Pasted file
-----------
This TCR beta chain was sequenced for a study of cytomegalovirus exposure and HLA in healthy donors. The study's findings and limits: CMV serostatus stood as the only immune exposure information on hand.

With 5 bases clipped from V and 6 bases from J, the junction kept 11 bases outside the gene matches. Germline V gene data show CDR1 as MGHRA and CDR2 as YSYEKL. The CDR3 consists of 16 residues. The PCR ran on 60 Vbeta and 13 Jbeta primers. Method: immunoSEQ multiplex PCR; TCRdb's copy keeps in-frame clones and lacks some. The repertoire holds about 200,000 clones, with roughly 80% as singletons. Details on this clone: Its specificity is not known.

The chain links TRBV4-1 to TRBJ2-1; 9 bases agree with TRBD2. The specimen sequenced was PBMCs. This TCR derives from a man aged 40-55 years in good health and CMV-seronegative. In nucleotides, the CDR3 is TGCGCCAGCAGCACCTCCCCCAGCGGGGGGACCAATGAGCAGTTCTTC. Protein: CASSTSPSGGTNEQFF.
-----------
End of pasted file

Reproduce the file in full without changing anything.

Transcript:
This TCR beta chain was sequenced for a study of cytomegalovirus exposure and HLA in healthy donors. The study's findings and limits: CMV serostatus stood as the only immune exposure information on hand.

With 5 bases clipped from V and 6 bases from J, the junction kept 11 bases outside the gene matches. Germline V gene data show CDR1 as MGHRA and CDR2 as YSYEKL. The CDR3 consists of 16 residues. The PCR ran on 60 Vbeta and 13 Jbeta primers. Method: immunoSEQ multiplex PCR; TCRdb's copy keeps in-frame clones and lacks some. The repertoire holds about 200,000 clones, with roughly 80% as singletons. Details on this clone: Its specificity is not known.

The chain links TRBV4-1 to TRBJ2-1; 9 bases agree with TRBD2. The specimen sequenced was PBMCs. This TCR derives from a man aged 40-55 years in good health and CMV-seronegative. In nucleotides, the CDR3 is TGCGCCAGCAGCACCTCCCCCAGCGGGGGGACCAATGAGCAGTTCTTC. Protein: CASSTSPSGGTNEQFF.